Choosing and Understanding Programmable Thermostats
Digital thermostats are here to stay. Even though industry developers have noted that many consumers consider their thermostats too complex to program, it is unlikely that programmable thermostats will go away. As technologies develop, thermostats will become more user friendly. As they are, it is best to learn how they work.
At basic level, all thermostats activate your furnace or air conditioner when the temperature rises above or below a preset temperature. Programmable thermostats do the same, but they control the preset temperatures and other settings with microprocessors. They also allow people to program varying temperatures throughout the day in order to save money on heating and electricity. Some programmable thermostats come connected to Wi-Fi. This provides owners the ability to control the HVAC system from their mobile device.
Choosing a Programmable Thermostat
Many thermostats have similar settings. They provide options for whole-house fans, heating, and cooling. So-called “smart” (programmable) thermostats give users more control. Choosing between them first depends on your needs and budget. The more bells and whistles you want, the more the thermostat will cost. Also, the more variable your schedule, the more programming options you will require of your device.
Determine Your Schedule
The first thing you will need to do, therefore, is to determine when you will be in and away from your home or office. Track the times you (and others) come and go for a week. While you are tricking this, also track your sleeping schedule. After this period, you should be able to tell what you will require of your thermostat.
If you are in and out a lot and your schedule changes daily, consider a thermostat that allows you to change settings via Wi-Fi, like the American Standard AccuLink™ models. The key to saving energy with a programmable thermostat is to set a predetermined schedule, which you can afterward ignore. If your schedule changes, the next-best option is to find a model that is easy to use and which is accessible away from the control panel.
If, however, your schedule is fairly constant, you may not require a Wi-Fi model. Still, the more you are in and out, the more you will require of the thermostat. Higher-end models allow additional programming settings. Many of these models provide daily (or “7-day”) scheduling. Lower-end models may lack this feature and provide only the ability to schedule weekdays and weekends as a whole (called “5-2” scheduling). Other common schedule settings among thermostats include 5-1-1 (weekends and individual weekend settings), and 1-week (the same heating/cooling schedule runs every day). Many devices can store six or more temperature settings a day.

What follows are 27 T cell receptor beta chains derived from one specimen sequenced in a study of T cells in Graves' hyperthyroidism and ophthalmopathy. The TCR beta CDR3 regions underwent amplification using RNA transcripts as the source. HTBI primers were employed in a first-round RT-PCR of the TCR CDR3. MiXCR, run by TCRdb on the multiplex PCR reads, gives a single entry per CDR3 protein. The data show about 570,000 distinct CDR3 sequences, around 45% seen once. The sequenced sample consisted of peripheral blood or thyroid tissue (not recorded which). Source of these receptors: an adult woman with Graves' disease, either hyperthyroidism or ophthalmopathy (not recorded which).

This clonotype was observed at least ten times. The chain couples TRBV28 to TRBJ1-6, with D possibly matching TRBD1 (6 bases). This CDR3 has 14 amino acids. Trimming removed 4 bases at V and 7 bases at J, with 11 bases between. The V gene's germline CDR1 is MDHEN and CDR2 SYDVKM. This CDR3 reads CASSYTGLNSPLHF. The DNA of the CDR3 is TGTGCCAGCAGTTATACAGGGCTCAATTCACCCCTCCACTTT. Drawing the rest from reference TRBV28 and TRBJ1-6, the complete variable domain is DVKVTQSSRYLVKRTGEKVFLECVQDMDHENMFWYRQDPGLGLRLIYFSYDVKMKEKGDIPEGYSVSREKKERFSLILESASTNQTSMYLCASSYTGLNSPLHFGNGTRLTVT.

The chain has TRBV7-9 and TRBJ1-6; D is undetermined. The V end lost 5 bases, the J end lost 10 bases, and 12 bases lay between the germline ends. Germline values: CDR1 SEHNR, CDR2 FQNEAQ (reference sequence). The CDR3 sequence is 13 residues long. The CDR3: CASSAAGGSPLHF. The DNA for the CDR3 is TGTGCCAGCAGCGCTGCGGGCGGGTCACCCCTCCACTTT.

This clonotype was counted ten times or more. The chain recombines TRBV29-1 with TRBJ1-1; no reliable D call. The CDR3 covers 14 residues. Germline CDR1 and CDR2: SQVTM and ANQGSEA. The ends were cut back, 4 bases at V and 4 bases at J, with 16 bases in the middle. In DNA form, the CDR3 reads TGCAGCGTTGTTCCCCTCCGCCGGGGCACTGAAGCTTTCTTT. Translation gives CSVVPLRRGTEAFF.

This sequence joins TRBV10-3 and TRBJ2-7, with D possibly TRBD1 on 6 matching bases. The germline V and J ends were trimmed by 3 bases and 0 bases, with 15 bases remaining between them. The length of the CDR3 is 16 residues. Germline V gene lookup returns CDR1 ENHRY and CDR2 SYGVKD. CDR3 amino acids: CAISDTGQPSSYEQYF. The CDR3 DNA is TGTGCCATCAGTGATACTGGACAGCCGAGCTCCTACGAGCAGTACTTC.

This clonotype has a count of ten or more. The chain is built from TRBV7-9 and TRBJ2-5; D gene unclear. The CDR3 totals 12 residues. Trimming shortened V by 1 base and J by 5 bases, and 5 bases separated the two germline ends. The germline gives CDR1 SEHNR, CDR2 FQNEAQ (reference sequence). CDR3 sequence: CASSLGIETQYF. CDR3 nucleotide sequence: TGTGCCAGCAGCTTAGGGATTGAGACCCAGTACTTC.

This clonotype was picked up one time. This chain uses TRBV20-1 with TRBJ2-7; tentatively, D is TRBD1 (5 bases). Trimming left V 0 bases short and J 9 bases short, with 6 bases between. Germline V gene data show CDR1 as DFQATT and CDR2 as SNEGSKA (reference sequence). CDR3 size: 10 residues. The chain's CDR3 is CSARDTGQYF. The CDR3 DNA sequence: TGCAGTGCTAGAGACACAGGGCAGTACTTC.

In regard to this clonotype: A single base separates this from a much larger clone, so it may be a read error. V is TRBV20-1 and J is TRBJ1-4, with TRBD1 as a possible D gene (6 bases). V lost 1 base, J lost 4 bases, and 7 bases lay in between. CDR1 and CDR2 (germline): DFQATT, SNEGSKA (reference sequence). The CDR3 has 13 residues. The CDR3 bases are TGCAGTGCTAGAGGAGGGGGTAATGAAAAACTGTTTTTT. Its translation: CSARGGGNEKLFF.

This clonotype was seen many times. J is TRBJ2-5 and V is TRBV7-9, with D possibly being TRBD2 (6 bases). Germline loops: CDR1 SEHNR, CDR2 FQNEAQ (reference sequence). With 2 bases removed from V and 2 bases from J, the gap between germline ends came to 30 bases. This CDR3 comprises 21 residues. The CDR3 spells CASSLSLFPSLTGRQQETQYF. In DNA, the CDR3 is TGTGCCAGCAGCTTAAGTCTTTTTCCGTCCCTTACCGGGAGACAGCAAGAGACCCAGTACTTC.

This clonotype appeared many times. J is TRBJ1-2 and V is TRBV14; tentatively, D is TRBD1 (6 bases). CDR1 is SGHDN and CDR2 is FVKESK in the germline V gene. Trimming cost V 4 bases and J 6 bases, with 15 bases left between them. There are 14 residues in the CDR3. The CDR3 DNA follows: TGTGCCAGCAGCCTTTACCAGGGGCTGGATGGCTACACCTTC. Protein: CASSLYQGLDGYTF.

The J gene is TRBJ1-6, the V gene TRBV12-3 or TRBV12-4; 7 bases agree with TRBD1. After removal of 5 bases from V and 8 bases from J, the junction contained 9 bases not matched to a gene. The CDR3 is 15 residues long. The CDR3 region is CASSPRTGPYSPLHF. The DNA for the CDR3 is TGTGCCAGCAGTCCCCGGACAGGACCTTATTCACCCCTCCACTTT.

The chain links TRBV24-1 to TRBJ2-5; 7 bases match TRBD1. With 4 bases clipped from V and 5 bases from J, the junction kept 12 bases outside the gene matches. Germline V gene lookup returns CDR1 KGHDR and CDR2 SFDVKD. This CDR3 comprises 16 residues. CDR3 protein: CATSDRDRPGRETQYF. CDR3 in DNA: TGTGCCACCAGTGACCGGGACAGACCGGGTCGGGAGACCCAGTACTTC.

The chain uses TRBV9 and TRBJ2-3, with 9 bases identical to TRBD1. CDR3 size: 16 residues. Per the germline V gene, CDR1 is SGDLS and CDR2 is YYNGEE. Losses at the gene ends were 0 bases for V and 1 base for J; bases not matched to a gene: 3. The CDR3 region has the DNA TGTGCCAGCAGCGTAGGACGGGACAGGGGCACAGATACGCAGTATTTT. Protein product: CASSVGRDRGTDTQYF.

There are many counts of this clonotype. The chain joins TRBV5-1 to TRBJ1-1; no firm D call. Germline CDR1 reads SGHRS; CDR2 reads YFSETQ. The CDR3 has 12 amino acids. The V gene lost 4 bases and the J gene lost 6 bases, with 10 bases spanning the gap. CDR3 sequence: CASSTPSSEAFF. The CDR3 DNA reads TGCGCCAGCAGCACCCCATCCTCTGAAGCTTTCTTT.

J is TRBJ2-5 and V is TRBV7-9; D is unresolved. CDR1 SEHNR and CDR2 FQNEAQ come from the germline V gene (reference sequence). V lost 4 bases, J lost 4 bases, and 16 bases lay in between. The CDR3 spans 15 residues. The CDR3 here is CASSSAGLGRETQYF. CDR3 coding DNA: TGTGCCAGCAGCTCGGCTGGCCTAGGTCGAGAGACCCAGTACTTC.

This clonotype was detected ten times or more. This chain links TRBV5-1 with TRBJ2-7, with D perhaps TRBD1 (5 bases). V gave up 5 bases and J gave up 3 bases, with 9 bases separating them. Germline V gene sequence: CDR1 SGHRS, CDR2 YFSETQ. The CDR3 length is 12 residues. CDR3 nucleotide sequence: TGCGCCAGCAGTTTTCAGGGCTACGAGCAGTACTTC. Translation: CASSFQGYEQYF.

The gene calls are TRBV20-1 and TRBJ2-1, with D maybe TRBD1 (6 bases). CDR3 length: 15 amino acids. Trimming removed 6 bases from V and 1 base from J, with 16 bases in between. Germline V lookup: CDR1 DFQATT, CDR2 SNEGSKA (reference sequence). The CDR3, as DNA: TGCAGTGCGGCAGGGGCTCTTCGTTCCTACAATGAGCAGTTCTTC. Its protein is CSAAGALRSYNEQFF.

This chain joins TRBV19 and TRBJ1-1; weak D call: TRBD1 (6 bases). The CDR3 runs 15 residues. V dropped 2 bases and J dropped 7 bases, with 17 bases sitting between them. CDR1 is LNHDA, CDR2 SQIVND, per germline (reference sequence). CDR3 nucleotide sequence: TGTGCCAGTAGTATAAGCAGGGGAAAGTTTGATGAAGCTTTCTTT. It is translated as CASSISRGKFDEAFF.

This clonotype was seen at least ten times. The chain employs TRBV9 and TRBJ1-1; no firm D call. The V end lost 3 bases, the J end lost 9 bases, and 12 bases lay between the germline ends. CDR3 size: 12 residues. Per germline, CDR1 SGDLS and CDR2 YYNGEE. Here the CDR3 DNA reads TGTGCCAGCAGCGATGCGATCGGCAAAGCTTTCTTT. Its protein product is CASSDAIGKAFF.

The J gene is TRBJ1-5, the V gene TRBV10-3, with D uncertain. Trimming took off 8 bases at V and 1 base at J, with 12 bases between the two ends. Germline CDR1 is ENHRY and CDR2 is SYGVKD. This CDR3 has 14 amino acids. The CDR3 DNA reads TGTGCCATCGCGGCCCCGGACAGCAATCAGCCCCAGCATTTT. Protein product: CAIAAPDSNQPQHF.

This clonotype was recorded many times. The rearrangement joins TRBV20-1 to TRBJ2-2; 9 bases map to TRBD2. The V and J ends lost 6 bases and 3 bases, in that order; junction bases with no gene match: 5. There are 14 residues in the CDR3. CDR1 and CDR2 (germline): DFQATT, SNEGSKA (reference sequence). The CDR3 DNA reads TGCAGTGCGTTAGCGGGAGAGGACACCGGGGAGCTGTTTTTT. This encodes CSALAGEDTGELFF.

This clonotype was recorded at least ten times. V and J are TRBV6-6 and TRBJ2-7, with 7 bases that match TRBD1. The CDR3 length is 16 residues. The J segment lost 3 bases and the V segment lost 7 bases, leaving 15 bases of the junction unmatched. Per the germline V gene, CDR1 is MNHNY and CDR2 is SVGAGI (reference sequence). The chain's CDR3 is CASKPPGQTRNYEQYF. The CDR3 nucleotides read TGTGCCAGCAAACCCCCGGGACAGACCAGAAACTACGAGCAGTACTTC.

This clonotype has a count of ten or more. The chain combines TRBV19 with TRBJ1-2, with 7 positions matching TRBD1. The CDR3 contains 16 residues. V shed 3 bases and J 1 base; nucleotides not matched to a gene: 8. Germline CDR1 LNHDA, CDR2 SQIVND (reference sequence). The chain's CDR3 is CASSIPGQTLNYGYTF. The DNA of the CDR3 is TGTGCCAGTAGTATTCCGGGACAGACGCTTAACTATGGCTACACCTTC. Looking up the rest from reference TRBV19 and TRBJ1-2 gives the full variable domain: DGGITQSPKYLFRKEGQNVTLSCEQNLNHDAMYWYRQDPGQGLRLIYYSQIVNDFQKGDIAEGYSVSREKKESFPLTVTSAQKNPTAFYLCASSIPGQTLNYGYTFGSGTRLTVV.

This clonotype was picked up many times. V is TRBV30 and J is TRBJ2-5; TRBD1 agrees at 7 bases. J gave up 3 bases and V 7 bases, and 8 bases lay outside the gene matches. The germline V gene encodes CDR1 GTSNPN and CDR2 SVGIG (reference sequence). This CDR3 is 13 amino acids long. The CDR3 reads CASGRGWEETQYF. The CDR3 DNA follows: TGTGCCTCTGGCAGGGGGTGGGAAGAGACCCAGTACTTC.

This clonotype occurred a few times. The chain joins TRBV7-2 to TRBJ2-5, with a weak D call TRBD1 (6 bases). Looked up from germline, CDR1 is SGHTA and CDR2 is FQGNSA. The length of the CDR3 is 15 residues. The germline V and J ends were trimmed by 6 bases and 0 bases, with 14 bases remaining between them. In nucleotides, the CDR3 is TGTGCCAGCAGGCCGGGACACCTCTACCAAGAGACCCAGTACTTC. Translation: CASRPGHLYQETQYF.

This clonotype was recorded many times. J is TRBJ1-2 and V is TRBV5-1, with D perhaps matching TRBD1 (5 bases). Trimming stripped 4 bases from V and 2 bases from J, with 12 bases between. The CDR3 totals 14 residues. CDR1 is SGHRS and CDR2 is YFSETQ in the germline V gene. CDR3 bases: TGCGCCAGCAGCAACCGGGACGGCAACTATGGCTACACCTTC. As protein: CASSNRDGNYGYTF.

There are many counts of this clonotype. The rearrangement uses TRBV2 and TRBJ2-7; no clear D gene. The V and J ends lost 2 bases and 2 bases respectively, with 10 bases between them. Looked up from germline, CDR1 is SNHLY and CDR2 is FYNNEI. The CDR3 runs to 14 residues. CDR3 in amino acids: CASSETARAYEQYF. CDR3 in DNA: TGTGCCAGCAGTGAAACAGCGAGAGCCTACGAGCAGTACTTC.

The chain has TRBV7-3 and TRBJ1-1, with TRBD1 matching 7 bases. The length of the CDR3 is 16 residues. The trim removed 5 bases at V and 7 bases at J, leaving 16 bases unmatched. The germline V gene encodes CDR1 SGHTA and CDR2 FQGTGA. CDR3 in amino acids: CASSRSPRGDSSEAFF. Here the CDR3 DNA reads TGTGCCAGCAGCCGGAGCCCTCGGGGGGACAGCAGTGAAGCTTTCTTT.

It is important to note that while all programmable thermostats are digital, not all digital thermostats are programmable. A digital thermostat is simply a thermostat that has an LCD or LED screen and touchpads. Some digital thermostats do not have much more functionality than manual ones.
Using Your Digital Thermostat
If you are looking for a step-by-step guide on how to use your programmable thermostat, you will need to read the user manual for your model. If you lack the manual, search Google for “user manual” and your product name. While all programmable thermostats work roughly the same way, they do not all operate the same way. So, it is difficult to provide a comprehensive how-to guide on working your device. As said, however, general principles apply.
Installing Your Thermostat
After choosing your device, you will need to determine whether you can install it yourself or whether you will require professional help. Most installations are simple: you remove the old thermostat and hook in the new one. If you have a whole-house humidifier, a dual-fuel system, a poorly placed thermostat, or inadequate wiring, installing the thermostat can be more difficult. In that case, we suggest professional assistance.
Programming Your Thermostat
Once it’s installed, you will need to program the thermostat. We assume you’ve already tracked your schedule. If not, you will need to do that first. All Thermostats are different so you’ll need to follow the instructions provided with the thermostat you’ve chosen.
After the thermostat is programmed, you should ideally be able to ignore it until the season or your schedule changes. Some models offer additional programming. They allow you to adjust humidity settings, they can adjust indoor temperatures based on outdoor temperatures, and others can sense light levels to determine what rooms are unoccupied so that they can adjust the temperature accordingly.
If you want help choosing between models, the professionals at Patriot Heating and Air Conditioning are able to assist you. We offer American Standard and Honeywell thermostats and can help with any installation.